Forbes on last Aug. 30 reported that Libya’s “energy protection” was failing and quoted PM Zeidan as saying that his government would impose “order by force” when it came to protecting the oil and gas industry and expanded the Petroleum Facility Guards (PFG) to 18,000 members. Months on, his efforts and threats failed to deter targeting pipelines, refineries and export terminals. His renewed threats since early last September to “bomb from the air and the sea” any oil tanker entering Libya’s territorial waters illegally and trying to pick up illicit Libyan oil have proved hollow and without teeth. Libya is the second largest oil producer in Africa and the continent’s fourth largest natural gas supplier and already dominates the Southern Mediterranean’s petroleum sector. According to the Libyan National Oil Corporation (NOC), more than 50 international oil companies were already present in the Libya on the eve of the “revolution.” The country’s continued next page
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potential is more promising; Austria’s OMV said on last Oct. 21 it had struck oil in Libya in its first new discovery since 2011. On last Oct. 18, CNBC.com quoted Paolo Scaroni, the CEO of the Italian oil and gas firm ENI, which is Libya’s largest foreign partner, as saying: “Everyone is going to be wealthy” in Libya, citing statistics of what could be: “Five million people and 2 million barrels of oil (per day), which means that this country can be a paradise, and I am doubtful that Libyans will not catch this opportunity of becoming the new Abu Dhabi, or the new Qatar or the new Kuwait.” Libyan Copy of Iraq’s “Green Zone” Yet Libyans seem determined to miss “this opportunity.” “Revolutionary” Libya, reminiscent of the U.S. engineered “democratic” Iraq after some ten years of the U.S. invasion, is still unable to offer basic services to its citizens. Real unemployment is estimated at over 30%. Economy has stalled and frustration is growing. Gone are the welfare days of Gaddafi’s state when young families could get a house with benefits for free, people’s medication and treatment were paid by the state and free education made available to everyone. About one million supporters of the Gaddafi regime remain internally displaced; hundreds of thousands more fled for their lives abroad. Remnants of the destroyed institutional infrastructure of law, order and security is hardly capable of protecting the symbolic central government in Tripoli, reminiscent of its Iraqi counterpart, which is still besieged in the so-called “Green Zone” in Baghdad. Late last October Libya’s central bank was robbed of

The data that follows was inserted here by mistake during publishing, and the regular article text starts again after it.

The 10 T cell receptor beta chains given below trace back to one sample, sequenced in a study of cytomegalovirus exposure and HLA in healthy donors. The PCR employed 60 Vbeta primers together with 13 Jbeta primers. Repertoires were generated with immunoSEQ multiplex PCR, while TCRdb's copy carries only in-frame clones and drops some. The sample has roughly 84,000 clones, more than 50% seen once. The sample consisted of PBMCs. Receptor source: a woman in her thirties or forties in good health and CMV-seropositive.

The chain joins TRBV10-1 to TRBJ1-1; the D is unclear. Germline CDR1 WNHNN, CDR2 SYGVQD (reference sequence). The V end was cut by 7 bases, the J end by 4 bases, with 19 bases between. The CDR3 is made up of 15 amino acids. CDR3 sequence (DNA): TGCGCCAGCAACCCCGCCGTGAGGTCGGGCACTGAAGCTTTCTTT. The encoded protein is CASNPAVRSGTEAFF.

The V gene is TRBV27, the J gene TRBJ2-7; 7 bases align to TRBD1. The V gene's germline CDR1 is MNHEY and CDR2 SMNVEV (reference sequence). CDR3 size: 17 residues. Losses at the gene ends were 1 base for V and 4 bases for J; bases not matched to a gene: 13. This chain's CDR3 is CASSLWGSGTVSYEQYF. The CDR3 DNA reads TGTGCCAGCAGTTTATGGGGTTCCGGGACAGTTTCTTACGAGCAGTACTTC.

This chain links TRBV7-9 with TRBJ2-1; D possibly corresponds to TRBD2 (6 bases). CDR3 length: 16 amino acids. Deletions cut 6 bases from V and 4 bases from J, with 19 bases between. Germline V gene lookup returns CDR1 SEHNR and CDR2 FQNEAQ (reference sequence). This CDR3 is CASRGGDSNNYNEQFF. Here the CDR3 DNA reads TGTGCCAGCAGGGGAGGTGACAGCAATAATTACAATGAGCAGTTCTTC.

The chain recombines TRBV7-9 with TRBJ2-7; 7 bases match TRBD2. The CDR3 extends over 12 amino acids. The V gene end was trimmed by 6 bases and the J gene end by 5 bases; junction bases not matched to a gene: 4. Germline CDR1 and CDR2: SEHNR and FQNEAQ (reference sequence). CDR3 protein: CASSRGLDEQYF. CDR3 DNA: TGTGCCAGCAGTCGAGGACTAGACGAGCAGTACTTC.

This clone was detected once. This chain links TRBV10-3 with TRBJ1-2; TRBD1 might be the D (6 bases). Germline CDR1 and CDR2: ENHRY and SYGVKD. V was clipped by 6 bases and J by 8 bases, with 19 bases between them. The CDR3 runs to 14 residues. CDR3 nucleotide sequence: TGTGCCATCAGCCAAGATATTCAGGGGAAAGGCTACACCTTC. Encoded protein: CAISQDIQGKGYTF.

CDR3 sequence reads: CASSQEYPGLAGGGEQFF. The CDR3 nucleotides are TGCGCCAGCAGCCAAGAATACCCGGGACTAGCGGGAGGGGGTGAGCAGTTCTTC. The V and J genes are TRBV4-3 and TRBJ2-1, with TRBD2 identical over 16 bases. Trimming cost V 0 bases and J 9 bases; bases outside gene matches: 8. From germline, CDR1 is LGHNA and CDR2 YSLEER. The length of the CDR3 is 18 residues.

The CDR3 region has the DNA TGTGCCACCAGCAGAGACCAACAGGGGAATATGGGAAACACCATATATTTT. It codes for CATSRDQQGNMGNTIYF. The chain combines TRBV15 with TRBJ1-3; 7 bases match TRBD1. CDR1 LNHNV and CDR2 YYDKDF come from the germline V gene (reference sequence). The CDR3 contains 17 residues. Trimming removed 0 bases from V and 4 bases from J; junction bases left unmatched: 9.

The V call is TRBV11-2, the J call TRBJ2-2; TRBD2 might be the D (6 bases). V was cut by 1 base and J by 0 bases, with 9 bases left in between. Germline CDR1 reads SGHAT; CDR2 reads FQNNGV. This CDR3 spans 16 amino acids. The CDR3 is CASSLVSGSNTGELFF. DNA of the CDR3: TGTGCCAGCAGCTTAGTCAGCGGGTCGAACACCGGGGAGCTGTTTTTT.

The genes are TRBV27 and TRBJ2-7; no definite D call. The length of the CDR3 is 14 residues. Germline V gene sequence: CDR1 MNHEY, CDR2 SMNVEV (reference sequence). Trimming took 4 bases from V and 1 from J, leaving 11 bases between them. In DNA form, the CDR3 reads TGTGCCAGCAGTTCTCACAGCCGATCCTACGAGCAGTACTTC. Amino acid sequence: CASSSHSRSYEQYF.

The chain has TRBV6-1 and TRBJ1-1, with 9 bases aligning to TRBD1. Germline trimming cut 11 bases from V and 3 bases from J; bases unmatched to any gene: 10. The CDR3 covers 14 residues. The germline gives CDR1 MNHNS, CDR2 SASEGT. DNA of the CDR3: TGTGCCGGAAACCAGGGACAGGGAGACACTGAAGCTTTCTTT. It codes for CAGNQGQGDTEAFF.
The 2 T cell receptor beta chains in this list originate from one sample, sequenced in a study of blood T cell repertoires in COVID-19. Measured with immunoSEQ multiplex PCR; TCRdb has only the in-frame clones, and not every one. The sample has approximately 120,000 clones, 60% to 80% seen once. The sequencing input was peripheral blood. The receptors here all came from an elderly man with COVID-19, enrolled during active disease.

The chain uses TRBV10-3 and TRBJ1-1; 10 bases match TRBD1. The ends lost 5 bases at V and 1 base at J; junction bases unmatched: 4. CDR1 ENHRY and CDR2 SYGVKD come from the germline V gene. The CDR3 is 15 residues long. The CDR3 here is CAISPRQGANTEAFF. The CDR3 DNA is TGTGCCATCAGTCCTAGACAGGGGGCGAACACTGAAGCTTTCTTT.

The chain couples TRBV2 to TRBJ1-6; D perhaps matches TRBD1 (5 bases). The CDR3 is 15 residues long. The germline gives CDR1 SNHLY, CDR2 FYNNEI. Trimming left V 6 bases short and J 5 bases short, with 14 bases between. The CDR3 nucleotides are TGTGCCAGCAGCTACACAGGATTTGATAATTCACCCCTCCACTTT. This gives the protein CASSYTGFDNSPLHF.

$55m in a broad daylight robbery. More than one hundred senior military and police commanders were assassinated. “Libya isn’t just at a crossroads. We are at a roundabout. We keep driving round in circles without knowing where to get off,” Libya’s Minister of Economy, Alikilani al-Jazi, said at a conference in London last September, quoted by The Australian on last Oct. 14.
On last Aug. 30, the Swiss-based group Petromatrix said: “We are currently witnessing the collapse of state in Libya, and the country is getting closer to local wars for oil revenues.” Four days later Patrick Cockburn reported in British The Independent that “Libyans are increasingly at the mercy of militias” and that the “Government authority is disintegrating in all parts of the country.” Ironically, an estimated one-quarter of a million heavily armed militiamen, who are the main obstacle to creating and empowering a central government, are on government payroll. Writing in The Tripoli Post on Oct. 31, Karen Dabrowska said that, “Local notables, tribal groups, Islamists and militias are all vying to keep the centre from extending its authority to their fiefdoms and this explains why disparate social groupings can only
A R T I C L E S unite temporarily to prevent the centre from gaining power over them.” It “goes without saying that the post – Moammar Gaddafi Libya is purely a failed state” governed by militia, Adfer Rashid Shah of the Jamia Millia Islamia, Central University in New Delhi, wrote on last Oct. 15. Following the heavy infighting in the Libyan capital on Nov. 7, Italian foreign minister Emma Bonino told newspaper La Republicca that the country was “absolutely out of control” and the situation is worsening, hinting that Italian oil and gas firm ENI was prepared to close its oil wells. Zeidan’s abduction from his Tripoli’s Corinthia Hotel on last Oct. 10, which the British Economist described as “the shortest coup,” highlighted the country’s deteriorating security crisis. It was interpreted as a “reprisal” for kidnapping five days earlier of Abu Anas al-Libi on suspicion of links with al-Qaeda by U.S. special forces, an act which exposed the inability of the central government to cooperate and coordinate with the American “ally” in his arrest on the one hand and on the other exposed its failure in protecting Libya’s sovereignty against a flagrant U.S. violation thereof. Last July Zeidan threatened that his government may have to “use force” in Benghazi, the cradle of the “revolution” and the current focus of insecurity, tribalism, separatism, Islamist rebels, decentralization of government, assassination of regular army and security officers and attacks on foreign diplomatic missions who mostly closed their consulates in Libya’s second largest city, where the U.S. ambassador was killed in September last year. continued next page